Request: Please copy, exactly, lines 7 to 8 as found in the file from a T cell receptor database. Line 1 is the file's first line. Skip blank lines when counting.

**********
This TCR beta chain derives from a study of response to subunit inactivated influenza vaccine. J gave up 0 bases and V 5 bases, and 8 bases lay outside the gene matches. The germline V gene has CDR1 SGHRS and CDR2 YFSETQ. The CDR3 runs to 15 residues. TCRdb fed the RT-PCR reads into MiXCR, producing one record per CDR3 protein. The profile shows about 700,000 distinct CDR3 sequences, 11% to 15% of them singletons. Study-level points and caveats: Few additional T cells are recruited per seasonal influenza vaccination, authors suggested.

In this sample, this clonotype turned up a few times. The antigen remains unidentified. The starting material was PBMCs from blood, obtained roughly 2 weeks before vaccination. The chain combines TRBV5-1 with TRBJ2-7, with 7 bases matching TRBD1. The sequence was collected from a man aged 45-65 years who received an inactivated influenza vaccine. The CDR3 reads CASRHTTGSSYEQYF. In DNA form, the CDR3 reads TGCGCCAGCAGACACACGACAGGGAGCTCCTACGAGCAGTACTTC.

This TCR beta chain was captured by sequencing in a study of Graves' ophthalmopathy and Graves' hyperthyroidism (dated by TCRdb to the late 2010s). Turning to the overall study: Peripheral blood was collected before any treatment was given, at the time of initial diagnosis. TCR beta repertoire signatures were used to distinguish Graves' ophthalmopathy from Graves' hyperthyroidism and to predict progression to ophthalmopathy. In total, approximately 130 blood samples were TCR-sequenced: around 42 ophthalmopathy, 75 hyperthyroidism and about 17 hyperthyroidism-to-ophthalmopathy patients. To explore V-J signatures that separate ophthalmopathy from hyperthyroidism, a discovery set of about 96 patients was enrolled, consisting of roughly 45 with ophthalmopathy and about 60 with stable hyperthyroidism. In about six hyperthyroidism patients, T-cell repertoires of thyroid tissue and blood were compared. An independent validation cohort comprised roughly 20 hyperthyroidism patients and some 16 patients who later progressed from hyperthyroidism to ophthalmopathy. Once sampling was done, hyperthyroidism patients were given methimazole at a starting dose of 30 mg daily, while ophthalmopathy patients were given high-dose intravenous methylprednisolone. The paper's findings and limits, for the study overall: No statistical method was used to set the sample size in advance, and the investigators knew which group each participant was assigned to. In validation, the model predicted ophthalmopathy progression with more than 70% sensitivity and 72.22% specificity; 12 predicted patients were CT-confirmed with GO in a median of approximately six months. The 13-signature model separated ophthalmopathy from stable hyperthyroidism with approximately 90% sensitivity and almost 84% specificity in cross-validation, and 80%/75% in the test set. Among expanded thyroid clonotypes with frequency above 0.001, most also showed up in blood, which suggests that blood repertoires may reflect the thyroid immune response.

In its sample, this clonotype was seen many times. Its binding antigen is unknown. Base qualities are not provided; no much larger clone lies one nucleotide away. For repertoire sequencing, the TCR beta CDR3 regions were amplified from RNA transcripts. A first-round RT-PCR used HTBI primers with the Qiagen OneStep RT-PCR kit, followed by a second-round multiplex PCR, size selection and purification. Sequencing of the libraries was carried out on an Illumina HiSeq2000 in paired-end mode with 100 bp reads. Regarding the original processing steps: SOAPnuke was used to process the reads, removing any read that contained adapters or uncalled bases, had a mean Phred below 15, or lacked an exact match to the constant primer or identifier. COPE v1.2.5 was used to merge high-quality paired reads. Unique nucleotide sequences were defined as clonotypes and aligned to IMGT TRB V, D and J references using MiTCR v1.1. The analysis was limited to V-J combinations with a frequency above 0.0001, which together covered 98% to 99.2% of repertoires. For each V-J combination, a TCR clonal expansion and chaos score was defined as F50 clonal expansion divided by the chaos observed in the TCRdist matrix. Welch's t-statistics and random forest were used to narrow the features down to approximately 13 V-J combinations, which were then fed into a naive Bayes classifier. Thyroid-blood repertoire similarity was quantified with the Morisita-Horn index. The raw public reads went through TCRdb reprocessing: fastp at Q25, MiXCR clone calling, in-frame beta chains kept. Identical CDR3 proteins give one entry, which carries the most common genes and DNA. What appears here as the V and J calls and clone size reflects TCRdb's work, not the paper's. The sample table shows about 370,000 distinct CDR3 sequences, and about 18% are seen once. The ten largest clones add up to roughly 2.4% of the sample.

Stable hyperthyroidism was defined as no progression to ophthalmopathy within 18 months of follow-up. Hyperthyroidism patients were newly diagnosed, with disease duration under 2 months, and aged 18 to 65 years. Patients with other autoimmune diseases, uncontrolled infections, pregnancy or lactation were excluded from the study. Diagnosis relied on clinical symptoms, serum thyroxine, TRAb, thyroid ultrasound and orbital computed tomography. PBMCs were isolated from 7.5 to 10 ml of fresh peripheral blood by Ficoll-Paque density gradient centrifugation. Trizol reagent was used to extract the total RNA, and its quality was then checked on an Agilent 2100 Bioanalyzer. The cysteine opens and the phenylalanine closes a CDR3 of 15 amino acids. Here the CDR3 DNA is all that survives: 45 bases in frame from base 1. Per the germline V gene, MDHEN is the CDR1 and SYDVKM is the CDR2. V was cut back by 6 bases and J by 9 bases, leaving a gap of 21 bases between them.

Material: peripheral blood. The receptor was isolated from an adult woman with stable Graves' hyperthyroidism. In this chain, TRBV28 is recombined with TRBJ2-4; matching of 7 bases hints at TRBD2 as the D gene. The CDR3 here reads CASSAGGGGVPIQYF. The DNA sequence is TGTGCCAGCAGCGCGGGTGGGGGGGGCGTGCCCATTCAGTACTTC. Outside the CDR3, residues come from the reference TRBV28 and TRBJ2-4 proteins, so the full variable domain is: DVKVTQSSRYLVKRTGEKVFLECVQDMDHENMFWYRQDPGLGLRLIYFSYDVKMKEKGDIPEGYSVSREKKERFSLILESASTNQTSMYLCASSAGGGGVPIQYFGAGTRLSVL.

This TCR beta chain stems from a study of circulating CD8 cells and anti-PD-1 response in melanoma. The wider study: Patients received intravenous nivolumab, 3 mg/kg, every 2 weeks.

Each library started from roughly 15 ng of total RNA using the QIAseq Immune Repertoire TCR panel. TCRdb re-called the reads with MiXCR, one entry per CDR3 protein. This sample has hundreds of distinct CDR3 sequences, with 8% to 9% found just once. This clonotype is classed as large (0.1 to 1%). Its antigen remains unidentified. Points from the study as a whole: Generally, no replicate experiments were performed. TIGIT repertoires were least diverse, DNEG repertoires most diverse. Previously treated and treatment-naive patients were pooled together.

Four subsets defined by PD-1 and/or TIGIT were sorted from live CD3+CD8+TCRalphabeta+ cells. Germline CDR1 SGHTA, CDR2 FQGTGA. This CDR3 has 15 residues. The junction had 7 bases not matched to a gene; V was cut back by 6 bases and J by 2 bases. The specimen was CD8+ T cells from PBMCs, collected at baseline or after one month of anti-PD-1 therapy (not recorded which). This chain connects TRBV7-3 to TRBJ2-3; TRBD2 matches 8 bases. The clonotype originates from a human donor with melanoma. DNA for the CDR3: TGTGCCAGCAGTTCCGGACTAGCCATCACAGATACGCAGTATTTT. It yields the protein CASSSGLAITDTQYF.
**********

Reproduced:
This TCR beta chain stems from a study of circulating CD8 cells and anti-PD-1 response in melanoma. The wider study: Patients received intravenous nivolumab, 3 mg/kg, every 2 weeks.

Each library started from roughly 15 ng of total RNA using the QIAseq Immune Repertoire TCR panel. TCRdb re-called the reads with MiXCR, one entry per CDR3 protein. This sample has hundreds of distinct CDR3 sequences, with 8% to 9% found just once. This clonotype is classed as large (0.1 to 1%). Its antigen remains unidentified. Points from the study as a whole: Generally, no replicate experiments were performed. TIGIT repertoires were least diverse, DNEG repertoires most diverse. Previously treated and treatment-naive patients were pooled together.